During one of my trips in search of antiques, I happened to see this beauty in an antique shop in Karaikudi town in Chettinadu. It looked stunningly beautiful and my instinct prompted me to possess it. After the initial inquiries with the shop owner, I realized it is beyond my reach to buy the piece. I kept on dreaming about it. In one of my conversations, I mentioned to my friend Mr Jana Balasubramaniam, an investor by profession and Co-founder and Director in a company, whom we affectionately call Jana, about my visit to Karaikudi and my interest in antiques. He told me to inform him if I visit Karaikudi again and that he would make arrangements for my antique hunting. I did so when I planned to have a second visit.

 Jana introduced me to Mr Muralidharan, a native of Karaikudi and a well-known professional. Here I must say that Mr Muralidharan is an excellent host and he personally accompanied me to the antique shops. I confessed to him my desire to own the huge brass water storage pot if I get it within my budget. It was a pleasant surprise to me that the shop owner greeted Mr Muralidharan with respect in the local Tamil language and enquired about the purpose of his visit to his shop. I later realized that being a local professional, most of the shop owners in the locality know him and he was well regarded. Mr Muralidharan managed to finalize the price within my budget including a stone pedestal to mount the huge pot (if the brass pot is not mounted on a stone or a wooden pedestal, there are chances of the base of the pot getting damaged),  packing, forwarding and transporting the vessel by road to reach Hyderabad where I reside. The pot was delivered to me in an excellent condition and now it occupies a prominent place in my house with every visitor admiring its regal elegance.

Mr Muralidharan with tha kidaram in the antique shop at Karaikudi

 

 

 

 

 

 

 

 

 

 

 

 

 

 

 

 

I am grateful to Jana for his wonderful gesture of introducing me to Mr Muralidharan and for making excellent arrangements for my visit to Karaikudi. I am indebted to Mr Muralidharan for taking care of me so well and making it possible for me to own this grand vessel.

The Unique Architecture Of Chettiar Houses

Here I must say something about Chettinadu and Chettiar’s houses. Chettinadu is a hot and semi-arid region. The Chettinadu houses were designed  taking into consideration  the climate of the region. The materials for construction were selected accordingly to insulate and ventilate the houses. The central point of the houses were the courtyards facing east/west and the houses are built around the courtyards that bring in  light, sun, shade, air and rain to the house. Chetti is a short form of Chettiars, also known as Nagarathar, the trading  and finance business community in Tamil Nadu. Chettinadu means the region where Chettiars live. They are also called as ‘Nattu Kotai Chettiars’ meaning the Chettiars who live in the houses resembling mini forts or local forts. This entrepreneurial community developed their own architecture and town planning and their houses are unique in their size and design. The houses are huge mansions normally extending from one road to next parallel road. The front entrance door will start in one road and the backend exit door will be in the next parallel road.

A Chettinadu house with intricate wooden work on the roof

 

 

 

 

 

 

 

 

 

 

 

 

 

 

 

 

The general design is that there will be a central courtyard with a high decorated roof surrounded on four sides by corridors supported by huge wooden pillars. From the corridors will be the entrance to the array of rooms for the family. There will be two or three courtyards in a typical house. The striking part of the houses is the highly carved wooden doors and windows .The houses are generally finished with special plaster made out of lime and the white of the egg, stucco work, terracotta tiled roofs, marble floors and Athangudi tiles that come in a myriad of colors and patterns, and stain glassed windows. The entrances of the houses are adorned with the icons of Gajalakhmi, Parvathi Parameswar and Meenakshi Sundereswar. The belief is that Gajalaksmi brings in wealth and prosperity and Shiva Parvathi couple brings in happy family life to the residents.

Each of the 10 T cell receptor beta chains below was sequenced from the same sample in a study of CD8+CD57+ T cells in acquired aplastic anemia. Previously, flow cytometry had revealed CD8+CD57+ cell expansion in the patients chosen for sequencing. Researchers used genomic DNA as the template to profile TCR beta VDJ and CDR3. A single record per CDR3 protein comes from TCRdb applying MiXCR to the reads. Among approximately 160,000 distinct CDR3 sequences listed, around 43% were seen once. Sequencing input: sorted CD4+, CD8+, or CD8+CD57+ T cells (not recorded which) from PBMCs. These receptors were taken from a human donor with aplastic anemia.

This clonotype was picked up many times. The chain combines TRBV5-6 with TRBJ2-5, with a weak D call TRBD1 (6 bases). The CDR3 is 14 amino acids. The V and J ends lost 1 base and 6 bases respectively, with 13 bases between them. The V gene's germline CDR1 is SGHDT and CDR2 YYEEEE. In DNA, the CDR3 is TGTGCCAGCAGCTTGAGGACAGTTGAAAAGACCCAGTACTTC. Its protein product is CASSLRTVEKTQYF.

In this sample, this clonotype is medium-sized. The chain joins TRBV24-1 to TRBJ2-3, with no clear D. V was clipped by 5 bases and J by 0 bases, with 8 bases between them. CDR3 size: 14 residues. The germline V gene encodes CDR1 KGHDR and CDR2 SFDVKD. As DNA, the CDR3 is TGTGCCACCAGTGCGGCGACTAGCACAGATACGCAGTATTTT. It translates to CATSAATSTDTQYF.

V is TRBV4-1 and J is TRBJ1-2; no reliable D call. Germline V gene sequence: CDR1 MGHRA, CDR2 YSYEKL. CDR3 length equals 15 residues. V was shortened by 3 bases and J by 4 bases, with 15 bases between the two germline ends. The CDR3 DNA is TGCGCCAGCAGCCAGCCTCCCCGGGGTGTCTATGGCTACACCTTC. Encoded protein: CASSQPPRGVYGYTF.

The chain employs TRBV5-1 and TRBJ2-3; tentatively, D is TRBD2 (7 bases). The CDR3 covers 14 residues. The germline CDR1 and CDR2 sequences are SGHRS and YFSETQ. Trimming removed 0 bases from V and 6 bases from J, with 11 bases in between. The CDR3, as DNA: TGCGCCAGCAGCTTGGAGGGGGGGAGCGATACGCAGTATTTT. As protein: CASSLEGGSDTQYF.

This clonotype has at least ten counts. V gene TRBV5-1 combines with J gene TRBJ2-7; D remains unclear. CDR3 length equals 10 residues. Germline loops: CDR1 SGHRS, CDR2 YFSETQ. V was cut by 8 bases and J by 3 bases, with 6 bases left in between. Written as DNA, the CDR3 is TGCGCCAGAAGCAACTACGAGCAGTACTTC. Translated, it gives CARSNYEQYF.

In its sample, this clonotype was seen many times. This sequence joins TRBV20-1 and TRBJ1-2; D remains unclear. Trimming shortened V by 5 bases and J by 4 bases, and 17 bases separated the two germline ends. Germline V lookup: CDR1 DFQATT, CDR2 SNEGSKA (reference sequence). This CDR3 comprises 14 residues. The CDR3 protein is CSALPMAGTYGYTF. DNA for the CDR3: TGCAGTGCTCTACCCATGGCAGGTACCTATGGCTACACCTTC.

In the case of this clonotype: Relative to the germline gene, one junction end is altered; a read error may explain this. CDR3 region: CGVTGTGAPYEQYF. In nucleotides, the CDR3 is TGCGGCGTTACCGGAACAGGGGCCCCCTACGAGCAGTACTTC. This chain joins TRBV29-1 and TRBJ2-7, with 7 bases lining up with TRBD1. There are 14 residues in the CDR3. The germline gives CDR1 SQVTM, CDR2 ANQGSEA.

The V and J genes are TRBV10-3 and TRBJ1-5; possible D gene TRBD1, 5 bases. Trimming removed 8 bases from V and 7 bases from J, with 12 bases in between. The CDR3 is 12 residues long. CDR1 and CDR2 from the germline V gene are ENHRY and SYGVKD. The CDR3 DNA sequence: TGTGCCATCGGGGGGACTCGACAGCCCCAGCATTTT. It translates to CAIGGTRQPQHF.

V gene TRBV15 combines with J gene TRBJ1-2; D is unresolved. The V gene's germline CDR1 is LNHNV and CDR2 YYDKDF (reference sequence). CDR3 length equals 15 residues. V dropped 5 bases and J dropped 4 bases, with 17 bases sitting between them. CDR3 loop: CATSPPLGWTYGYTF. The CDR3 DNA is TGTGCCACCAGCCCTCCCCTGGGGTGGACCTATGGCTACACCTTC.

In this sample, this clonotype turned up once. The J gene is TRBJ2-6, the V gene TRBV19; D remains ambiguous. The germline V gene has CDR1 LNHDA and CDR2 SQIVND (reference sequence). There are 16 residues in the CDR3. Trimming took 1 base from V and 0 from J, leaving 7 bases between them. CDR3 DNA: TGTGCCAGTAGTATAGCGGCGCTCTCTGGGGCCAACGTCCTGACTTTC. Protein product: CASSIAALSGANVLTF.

Top view of the kidaram without the lid
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Antique Copper Water Storage Pot – Pani Ka Ghada

The dimensions of the pot: 15” diameter at the belly,  4” diameter at the mouth, Height – 12”

This antique copper water storage pot is from the state of Rajasthan, India. Most part of Rajasthan is a desert or arid land and water is a scarce commodity. It is a common sight in rural Rajasthan that women carry up to 3 pots full of water at a time on their head from a long distance.  The water acquired with such a trouble is very precious and has to be protected by all means. Keeping the environmental conditions in view, the artisan has designed the pot in such a way that maximum amount of water can be carried at a time and stored with minimum chance of spillage. This is evident from the thoughtful design of the pot with big belly of 15” diameter and a small opening at the mouth with 4”diameter. The big belly helps in carrying the large amount of water and a narrow mouth helps preventing spillage. The big belly also helps in keeping the balance of the pot on the head of the women carrying it. This antique copper water storage pot is known as Pani ka Ghada in Hindi, Neella Bindi in Telugu and Tavalai in Tamil languages respectively.

Design of the Copper Water Storage Pot

Antique copper water storage pot made out of 4 sections.
Antique copper water storage pot made out of 4 sections. Notice the 4 joints.

Antique copper water storage pot is a masterpiece of design. The spherical pot is made out of 4 sections.

Section 1: A convex bowl at the bottom.

Section 2: Concave upper part of the pot like an inverted bowl with a hole for the neck.

Section 3: Two inch ring for joining the upper part and bottom part of the pot and also to provide height to the pot.

Section-4: The neck with narrow opening with a solid brass rim. All the parts are assembled separately and welded jointly to give a perfect shape to the pot.

Antique copper water storage pot
Antique copper water storage pot – Decorative ridge at 2 places – neck joint and belly joint.